9 States That Plan to Hike Taxes on the Wealthy

Rich woman holding a calculator
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Taxes are often a major issue during elections, and 2020 is no exception.

While millions of Americans focus on who will win the presidency — and what it means for their wallets — many states quietly are moving ahead with their own plans to hike taxes on the wealthy.

Nine states are likely to soon raise taxes on workers who earn high salaries, according to the National Conference of State Legislatures. Those states are:

  • California
  • Hawaii
  • Illinois
  • Maryland
  • Massachusetts
  • New York
  • Oklahoma
  • Vermont
  • Wisconsin

CNBC notes that if each of the nine states follows through with plans to hike taxes, a large portion of the nation’s wealthy residents will feel the impact:

“Those states account for more than a third of the U.S. population, and nearly half of the nation’s millionaires, according to population data and wealth surveys.”

The nine states considering tax hikes are following in the footsteps of New Jersey, which recently raised its income tax rate to 10.75% for those earning more than $1 million annually. The previous rate for Garden State residents who earned that much was 8.97%.

Jackson Brainerd, senior policy specialist with the National Conference of State Legislatures, tells CNBC that the hikes are a result of state budget shortfalls. The coronavirus pandemic has made it especially difficult for states to meet their obligations.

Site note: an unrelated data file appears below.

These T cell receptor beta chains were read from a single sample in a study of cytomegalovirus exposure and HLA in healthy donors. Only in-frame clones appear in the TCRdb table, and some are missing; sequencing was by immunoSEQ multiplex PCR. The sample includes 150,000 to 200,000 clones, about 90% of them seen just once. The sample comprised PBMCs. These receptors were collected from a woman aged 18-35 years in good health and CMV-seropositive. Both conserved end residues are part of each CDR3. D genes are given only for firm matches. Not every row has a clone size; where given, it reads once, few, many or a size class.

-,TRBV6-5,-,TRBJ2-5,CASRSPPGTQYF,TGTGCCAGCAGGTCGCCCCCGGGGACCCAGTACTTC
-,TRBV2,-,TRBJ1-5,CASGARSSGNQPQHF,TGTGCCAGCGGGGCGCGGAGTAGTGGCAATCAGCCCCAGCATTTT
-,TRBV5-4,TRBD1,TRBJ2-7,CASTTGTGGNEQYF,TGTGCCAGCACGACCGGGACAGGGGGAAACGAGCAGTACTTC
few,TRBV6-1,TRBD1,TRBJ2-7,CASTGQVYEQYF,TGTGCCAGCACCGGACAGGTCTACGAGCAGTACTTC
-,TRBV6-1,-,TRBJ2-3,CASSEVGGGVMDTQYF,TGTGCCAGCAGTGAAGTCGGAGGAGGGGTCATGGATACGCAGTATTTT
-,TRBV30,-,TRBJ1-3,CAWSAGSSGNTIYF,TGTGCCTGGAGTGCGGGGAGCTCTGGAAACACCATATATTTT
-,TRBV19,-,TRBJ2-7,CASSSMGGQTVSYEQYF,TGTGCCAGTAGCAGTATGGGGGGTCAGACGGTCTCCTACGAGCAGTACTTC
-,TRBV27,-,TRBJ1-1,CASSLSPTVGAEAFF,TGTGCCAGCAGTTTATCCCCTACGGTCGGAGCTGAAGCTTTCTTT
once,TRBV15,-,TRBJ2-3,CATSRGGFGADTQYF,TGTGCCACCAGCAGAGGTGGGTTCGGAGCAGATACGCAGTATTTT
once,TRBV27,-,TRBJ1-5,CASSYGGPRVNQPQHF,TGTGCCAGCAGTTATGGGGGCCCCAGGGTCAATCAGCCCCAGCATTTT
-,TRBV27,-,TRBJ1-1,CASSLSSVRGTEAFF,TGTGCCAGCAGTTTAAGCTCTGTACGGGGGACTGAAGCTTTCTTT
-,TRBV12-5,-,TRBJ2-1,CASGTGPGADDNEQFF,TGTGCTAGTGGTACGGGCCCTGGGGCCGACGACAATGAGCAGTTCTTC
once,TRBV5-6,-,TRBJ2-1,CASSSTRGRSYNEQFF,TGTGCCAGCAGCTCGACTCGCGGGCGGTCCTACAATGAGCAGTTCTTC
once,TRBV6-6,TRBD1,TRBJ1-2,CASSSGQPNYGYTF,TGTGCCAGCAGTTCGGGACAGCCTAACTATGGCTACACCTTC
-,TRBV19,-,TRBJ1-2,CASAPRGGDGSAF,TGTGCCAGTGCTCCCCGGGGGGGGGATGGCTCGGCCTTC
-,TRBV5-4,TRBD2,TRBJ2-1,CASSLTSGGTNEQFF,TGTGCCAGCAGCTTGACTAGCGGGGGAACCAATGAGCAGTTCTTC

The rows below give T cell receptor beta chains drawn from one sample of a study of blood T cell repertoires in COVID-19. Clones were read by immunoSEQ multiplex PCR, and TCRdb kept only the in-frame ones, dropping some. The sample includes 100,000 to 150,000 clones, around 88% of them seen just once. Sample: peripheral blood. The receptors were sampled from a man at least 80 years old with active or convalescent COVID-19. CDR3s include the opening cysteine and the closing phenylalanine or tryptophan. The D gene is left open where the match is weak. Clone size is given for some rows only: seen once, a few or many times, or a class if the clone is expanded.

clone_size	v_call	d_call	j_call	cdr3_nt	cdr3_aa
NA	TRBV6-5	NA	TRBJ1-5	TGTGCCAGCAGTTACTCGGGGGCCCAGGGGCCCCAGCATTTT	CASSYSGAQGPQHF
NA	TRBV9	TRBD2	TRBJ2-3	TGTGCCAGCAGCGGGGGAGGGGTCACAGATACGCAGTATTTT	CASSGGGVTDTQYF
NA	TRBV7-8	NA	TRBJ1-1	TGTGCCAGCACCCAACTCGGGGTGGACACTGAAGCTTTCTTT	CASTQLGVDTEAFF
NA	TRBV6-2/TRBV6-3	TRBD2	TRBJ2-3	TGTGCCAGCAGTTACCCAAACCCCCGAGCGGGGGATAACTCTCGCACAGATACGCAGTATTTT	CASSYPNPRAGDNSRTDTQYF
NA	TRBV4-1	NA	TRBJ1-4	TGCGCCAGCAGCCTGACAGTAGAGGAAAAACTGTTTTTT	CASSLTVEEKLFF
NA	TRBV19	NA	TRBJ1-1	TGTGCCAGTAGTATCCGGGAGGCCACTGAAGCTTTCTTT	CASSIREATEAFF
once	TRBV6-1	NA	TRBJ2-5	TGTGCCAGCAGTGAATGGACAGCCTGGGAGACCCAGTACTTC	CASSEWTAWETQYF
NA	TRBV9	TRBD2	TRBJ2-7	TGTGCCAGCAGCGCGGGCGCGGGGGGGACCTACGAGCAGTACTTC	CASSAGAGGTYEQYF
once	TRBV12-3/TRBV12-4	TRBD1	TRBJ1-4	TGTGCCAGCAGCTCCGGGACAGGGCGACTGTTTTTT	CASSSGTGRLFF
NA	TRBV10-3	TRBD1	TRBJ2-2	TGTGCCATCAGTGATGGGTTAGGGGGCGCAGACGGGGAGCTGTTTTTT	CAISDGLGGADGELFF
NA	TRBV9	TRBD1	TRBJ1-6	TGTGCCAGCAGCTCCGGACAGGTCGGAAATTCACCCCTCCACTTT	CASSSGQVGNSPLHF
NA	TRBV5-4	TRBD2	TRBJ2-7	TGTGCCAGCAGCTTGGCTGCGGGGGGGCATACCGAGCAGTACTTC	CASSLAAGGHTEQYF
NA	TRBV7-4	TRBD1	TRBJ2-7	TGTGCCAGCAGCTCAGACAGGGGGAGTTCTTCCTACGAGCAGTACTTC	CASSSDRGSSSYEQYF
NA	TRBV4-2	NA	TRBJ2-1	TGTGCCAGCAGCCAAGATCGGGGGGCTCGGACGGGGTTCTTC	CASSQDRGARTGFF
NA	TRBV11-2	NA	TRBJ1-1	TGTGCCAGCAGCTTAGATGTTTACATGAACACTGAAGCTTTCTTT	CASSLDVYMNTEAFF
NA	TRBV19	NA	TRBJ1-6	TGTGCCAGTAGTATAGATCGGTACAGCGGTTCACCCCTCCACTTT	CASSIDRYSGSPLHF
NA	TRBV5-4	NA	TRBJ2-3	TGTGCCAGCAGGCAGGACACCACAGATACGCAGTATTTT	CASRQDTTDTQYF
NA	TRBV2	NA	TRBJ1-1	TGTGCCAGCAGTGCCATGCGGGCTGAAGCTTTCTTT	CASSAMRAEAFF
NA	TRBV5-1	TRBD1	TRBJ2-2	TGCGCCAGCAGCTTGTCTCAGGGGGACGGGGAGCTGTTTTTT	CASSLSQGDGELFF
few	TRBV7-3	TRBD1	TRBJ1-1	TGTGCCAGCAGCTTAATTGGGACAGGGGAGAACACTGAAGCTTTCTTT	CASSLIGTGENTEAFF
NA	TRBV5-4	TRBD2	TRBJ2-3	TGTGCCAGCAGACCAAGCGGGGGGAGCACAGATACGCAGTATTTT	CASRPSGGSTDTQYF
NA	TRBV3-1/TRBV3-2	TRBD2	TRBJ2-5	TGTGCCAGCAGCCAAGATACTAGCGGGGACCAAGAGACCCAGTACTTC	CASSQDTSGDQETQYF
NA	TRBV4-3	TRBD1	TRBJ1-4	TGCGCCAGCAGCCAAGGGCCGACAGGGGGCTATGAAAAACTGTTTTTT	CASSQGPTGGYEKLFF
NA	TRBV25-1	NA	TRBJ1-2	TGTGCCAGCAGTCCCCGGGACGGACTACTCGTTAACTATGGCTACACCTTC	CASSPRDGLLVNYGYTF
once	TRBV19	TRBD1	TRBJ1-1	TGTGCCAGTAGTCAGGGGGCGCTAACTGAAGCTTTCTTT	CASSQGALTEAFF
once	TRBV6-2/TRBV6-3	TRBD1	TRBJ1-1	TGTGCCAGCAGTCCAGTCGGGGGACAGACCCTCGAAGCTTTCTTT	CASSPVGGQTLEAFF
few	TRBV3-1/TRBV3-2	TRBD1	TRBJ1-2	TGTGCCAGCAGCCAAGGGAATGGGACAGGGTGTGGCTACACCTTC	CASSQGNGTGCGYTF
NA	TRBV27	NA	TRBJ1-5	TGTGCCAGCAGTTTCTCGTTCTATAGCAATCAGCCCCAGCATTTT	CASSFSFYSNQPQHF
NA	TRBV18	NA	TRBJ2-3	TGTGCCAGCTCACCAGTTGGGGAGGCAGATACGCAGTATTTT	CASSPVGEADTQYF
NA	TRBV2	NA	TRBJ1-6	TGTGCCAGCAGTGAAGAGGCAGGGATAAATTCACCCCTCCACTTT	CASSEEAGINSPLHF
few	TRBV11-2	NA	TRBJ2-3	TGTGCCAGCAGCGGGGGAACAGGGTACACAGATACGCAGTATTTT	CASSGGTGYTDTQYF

In fact, Brainerd expects other states to follow suit during 2021 and raise taxes unless those states receive federal aid that will help them climb out of their fiscal holes.

Cutting your taxes today

If you are worried that your tax rate might soon rise — whether you earn $1 million or a figure considerably south of that number — know that you can take steps to trim your tax bill.

In fact, being proactive is the best way to keep money in your pocket and out of the government’s hands. So, are you worried that changes related to the coronavirus pandemic might impact your return? If not, you should be. Find out more in “5 Ways the Coronavirus Will Change Your Next Tax Return.”

Yes, it’s smart to direct most of your tax-planning energies toward the return you will file in the spring. But a big part of smart tax planning is thinking ahead by years — or even decades. So, if you are looking to minimize taxes in retirement — or even beyond — you can profit by reading:

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